Recognized as a better way to see if a person is overweight / underweight based on height and weight.
Note: Accuracy can vary for people such as athletes, children, the elderly, endomorphic or ectomorphic frames.
What is BMI
A BMI calculator is a tool that is used to estimate an individual's body mass index (BMI) based on their height and weight. BMI is a measure of body fat based on an individual's weight in relation to their height. It is widely used as a screening tool to identify potential health risks associated with obesity and being underweight.
BMI is calculated by dividing an individual's weight by their height squared. The resulting number is then compared to a standard BMI chart to determine the individual's BMI category, such as underweight, normal weight, overweight, or obese.
Our BMI calculator is easy to use and requires only basic information: Your height and weight, and our calculator will give you an estimated BMI.
However, it's important to note that BMI calculators are not always accurate and should be used as a screening tool rather than a diagnostic tool.
When NOT to use BMI?
Here are some examples of when BMI may not be the best tool to use:
- Athletes and bodybuilders: BMI does not take into account muscle mass, so individuals who are very muscular may have a high BMI even though they are not overweight or obese.
- Elderly individuals: BMI may underestimate body fat in older individuals who have lost muscle mass, which is a common occurrence with aging.
- Pregnant women: BMI is not a reliable measure of body fat in pregnant women because it does not account for the weight of the fetus or the increased fluid and blood volume during pregnancy.
- Children: BMI charts for children and adolescents take into account age and sex as well as height and weight, but they still may not be an accurate measure of body fat in growing children.
- Individuals with certain medical conditions: BMI may not be a reliable indicator of health in individuals with certain medical conditions, such as those with muscular dystrophy or those who have undergone amputations.
In these cases, other measures of body fat, such as skinfold thickness, bioelectrical impedance, or dual-energy x-ray absorptiometry (DXA), may be more appropriate.
It is always best to consult with a healthcare professional to determine the most appropriate method of assessing body fat for individual cases.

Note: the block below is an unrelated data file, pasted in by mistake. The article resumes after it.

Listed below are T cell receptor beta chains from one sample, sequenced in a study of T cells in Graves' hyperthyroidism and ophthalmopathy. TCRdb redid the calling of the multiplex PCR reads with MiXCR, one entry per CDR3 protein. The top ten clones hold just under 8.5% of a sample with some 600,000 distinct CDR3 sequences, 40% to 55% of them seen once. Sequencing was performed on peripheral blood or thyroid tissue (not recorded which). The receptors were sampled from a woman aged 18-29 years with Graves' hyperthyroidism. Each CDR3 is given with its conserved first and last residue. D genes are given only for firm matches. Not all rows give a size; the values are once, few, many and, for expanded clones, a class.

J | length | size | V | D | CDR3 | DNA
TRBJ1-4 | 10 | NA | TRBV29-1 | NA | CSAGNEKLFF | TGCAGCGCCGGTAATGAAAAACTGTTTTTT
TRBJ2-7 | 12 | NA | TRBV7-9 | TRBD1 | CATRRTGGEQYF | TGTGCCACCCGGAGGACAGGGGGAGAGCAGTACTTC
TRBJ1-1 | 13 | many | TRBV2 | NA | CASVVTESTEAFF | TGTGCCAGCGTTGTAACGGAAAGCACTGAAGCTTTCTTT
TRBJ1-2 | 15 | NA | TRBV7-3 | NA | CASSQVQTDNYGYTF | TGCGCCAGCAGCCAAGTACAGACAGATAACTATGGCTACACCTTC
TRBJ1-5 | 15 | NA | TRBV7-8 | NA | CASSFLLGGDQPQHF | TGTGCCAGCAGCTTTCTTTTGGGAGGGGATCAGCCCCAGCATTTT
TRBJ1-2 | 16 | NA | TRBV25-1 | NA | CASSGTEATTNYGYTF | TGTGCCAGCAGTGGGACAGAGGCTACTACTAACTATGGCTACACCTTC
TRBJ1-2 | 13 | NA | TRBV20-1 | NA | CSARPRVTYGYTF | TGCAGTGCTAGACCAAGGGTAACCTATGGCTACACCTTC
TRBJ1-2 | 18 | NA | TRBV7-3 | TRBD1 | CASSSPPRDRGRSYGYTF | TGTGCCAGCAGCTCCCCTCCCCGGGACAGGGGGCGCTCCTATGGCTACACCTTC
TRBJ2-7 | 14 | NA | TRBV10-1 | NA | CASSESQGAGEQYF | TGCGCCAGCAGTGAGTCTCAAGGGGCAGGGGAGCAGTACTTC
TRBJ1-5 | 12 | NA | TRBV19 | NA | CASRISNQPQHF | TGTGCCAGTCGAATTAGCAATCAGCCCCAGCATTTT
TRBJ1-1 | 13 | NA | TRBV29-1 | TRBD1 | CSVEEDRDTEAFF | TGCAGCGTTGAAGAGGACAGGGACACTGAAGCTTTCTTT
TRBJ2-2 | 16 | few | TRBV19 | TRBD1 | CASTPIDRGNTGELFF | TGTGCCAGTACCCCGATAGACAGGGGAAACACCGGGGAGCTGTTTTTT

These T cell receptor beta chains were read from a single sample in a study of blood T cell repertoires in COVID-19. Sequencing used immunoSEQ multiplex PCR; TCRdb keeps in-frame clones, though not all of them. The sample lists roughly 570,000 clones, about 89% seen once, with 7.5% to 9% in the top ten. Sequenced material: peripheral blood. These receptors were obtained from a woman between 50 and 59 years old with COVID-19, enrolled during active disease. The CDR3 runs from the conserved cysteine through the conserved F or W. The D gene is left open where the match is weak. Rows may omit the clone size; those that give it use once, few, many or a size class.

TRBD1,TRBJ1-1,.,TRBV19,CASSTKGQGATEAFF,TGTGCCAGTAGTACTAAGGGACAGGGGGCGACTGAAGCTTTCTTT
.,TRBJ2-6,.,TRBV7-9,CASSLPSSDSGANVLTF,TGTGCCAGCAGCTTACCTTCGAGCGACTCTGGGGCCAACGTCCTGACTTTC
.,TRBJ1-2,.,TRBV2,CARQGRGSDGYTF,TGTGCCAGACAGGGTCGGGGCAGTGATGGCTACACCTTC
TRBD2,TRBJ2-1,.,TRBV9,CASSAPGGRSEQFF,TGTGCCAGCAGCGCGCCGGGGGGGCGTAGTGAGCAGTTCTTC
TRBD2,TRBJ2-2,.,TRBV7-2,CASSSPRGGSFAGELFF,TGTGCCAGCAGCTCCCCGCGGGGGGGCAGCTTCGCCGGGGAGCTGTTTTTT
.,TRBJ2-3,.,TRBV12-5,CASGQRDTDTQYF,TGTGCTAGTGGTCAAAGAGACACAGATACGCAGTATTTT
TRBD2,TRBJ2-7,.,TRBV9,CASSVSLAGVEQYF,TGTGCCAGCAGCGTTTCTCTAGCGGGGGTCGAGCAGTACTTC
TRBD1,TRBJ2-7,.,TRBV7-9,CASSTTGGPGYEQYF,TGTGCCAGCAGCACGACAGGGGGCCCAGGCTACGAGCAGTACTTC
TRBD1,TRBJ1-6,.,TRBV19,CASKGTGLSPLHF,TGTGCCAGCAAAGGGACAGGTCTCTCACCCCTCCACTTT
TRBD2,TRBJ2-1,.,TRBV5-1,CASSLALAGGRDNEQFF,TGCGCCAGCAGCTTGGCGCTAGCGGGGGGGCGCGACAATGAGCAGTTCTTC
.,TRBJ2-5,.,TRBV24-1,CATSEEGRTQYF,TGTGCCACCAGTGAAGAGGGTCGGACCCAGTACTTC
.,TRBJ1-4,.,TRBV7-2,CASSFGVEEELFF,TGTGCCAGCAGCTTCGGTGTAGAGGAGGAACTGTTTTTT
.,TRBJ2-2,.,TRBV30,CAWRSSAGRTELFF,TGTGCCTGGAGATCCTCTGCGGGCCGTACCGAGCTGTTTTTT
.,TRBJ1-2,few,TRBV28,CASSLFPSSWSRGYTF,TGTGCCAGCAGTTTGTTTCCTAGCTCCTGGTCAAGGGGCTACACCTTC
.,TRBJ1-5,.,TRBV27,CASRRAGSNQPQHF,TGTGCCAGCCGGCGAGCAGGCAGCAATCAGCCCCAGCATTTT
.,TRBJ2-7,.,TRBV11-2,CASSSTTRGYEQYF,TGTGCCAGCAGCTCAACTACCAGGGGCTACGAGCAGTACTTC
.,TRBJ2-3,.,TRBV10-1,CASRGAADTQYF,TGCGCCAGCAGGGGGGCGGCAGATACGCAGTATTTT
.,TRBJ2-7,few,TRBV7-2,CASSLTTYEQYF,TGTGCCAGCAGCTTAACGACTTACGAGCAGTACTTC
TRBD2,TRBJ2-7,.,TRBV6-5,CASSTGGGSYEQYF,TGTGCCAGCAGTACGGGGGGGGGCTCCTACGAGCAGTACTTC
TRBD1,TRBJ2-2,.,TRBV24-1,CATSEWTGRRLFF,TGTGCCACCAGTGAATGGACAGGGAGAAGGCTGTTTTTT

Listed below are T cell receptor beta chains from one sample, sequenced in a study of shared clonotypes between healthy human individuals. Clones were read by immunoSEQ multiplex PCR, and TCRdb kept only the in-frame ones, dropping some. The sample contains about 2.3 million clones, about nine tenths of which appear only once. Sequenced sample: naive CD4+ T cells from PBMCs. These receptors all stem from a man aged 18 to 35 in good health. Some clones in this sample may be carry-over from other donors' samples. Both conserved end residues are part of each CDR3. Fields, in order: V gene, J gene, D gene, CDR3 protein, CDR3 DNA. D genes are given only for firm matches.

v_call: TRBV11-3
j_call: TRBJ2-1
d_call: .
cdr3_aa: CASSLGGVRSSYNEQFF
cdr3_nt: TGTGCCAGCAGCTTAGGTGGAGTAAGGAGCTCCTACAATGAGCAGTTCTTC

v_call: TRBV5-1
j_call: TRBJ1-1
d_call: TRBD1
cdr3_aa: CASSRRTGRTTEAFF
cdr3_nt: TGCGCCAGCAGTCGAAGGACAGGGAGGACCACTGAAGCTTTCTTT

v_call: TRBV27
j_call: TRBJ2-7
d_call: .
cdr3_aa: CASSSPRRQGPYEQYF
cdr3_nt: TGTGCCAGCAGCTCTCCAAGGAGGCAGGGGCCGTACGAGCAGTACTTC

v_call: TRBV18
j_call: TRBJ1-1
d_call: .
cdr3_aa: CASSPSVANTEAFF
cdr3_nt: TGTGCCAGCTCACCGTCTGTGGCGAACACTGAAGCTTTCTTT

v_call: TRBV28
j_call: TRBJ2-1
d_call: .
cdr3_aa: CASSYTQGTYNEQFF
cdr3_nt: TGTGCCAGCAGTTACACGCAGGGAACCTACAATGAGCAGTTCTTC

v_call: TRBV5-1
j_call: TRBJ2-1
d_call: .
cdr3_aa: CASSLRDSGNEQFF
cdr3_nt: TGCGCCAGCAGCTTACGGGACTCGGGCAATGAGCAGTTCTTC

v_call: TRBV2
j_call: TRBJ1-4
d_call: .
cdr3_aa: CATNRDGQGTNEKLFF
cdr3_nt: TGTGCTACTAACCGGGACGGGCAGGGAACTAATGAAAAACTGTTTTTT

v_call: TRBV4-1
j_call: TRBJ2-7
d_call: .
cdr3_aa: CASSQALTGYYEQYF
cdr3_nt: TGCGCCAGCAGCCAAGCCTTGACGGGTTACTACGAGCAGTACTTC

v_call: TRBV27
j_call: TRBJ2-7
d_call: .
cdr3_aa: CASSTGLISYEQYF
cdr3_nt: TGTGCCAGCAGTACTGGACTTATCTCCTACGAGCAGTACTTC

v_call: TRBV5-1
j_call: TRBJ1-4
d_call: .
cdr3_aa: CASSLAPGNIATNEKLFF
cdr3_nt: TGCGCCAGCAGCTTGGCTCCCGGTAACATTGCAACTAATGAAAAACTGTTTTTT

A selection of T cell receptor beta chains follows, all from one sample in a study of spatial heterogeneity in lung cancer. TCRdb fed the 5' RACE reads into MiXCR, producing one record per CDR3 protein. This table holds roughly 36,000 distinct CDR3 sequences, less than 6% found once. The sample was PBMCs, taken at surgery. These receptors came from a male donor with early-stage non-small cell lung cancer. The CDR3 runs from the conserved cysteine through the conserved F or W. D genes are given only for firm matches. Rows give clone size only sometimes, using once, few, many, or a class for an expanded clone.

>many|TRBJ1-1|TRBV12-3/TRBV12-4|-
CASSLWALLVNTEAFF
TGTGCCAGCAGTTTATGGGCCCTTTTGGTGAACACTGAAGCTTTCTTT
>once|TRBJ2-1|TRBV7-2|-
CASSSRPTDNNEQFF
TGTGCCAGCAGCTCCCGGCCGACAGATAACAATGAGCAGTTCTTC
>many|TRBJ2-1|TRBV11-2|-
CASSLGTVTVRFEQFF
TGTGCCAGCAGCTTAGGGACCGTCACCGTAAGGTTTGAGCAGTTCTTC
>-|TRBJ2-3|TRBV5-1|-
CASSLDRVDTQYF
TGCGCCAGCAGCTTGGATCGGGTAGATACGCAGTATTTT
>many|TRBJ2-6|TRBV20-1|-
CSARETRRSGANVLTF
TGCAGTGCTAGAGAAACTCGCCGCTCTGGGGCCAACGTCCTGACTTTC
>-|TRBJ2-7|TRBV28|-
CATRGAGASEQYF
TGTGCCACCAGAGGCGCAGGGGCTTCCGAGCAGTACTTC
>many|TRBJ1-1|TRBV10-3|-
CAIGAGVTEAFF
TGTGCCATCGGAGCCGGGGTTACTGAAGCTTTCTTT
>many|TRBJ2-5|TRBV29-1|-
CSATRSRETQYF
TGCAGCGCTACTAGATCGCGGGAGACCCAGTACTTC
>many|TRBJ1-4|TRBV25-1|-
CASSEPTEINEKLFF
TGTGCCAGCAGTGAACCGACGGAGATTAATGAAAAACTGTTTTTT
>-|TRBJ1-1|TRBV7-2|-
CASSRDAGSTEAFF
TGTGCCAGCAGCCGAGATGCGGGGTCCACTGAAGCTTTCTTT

How to use our BMI Calculator
Using a BMI (body mass index) calculator is a simple and straightforward process. Here are the steps to follow:
- Enter your height. You will need to enter your height in either centimeters or feet and inches, depending on what units you use.
- Enter your weight. You will need to enter your weight in either kilograms or pounds.
- Once you have entered your height and weight, click the "Calculate" button to see your BMI.
- Review your results. Your BMI will be displayed on the screen, along with an interpretation of what it means. You will also see your BMI category: underweight, normal weight, overweight, or obese.
|BMI Score||Category||Suggested Steps|
|Below 18.5||Underweight||If you are underweight, it is important to consult a doctor or a dietitian to develop a healthy eating plan and gain weight in a safe and sustainable way. This may involve consuming more protein, healthy fats, and complex carbohydrates to increase your calorie intake, as well as engaging in strength training exercises to build muscle mass.|
|18.5 - 24.9||Normal||Maintaining a balanced diet and engaging in regular physical activity are key to staying healthy and preventing weight-related health issues. Eat plenty of fruits, vegetables, whole grains, lean proteins, and healthy fats, and aim for at least 30 minutes of moderate-intensity exercise most days of the week.|
|25.0 - 29.9||Overweight||If you are overweight, reducing your calorie intake and increasing your physical activity levels can help you achieve a healthy weight and reduce the risk of health problems. This may involve eating a balanced, low-calorie diet that is rich in whole foods and low in processed and high-fat foods, and engaging in regular aerobic and strength training exercises to burn calories and build muscle.|
|Above 30.0||Obese||If you are obese, it is important to consult a doctor or a dietitian to develop a weight loss plan that includes diet modifications, physical activity, and possibly medication or surgery to reduce health risks associated with obesity. This may involve eating a low-calorie, nutrient-rich diet that is high in fruits, vegetables, lean proteins, and healthy fats, and engaging in regular aerobic and strength training exercises to burn calories and build muscle.|
History of BMI
Did you know... BMI (Body Mass Index) was developed by Adolphe Quetelet, a Belgian statistician, astronomer, and mathematician, in the early to mid-19th century.
Quetelet was interested in developing a simple, standardized way to measure obesity in populations.
He recognized that simply measuring body weight was not sufficient, as taller individuals would naturally weigh more than shorter individuals, even if they had the same amount of body fat.
BMI (body mass index) is sometimes called the "Quetelet Index" after its developer, Adolphe Quetelet
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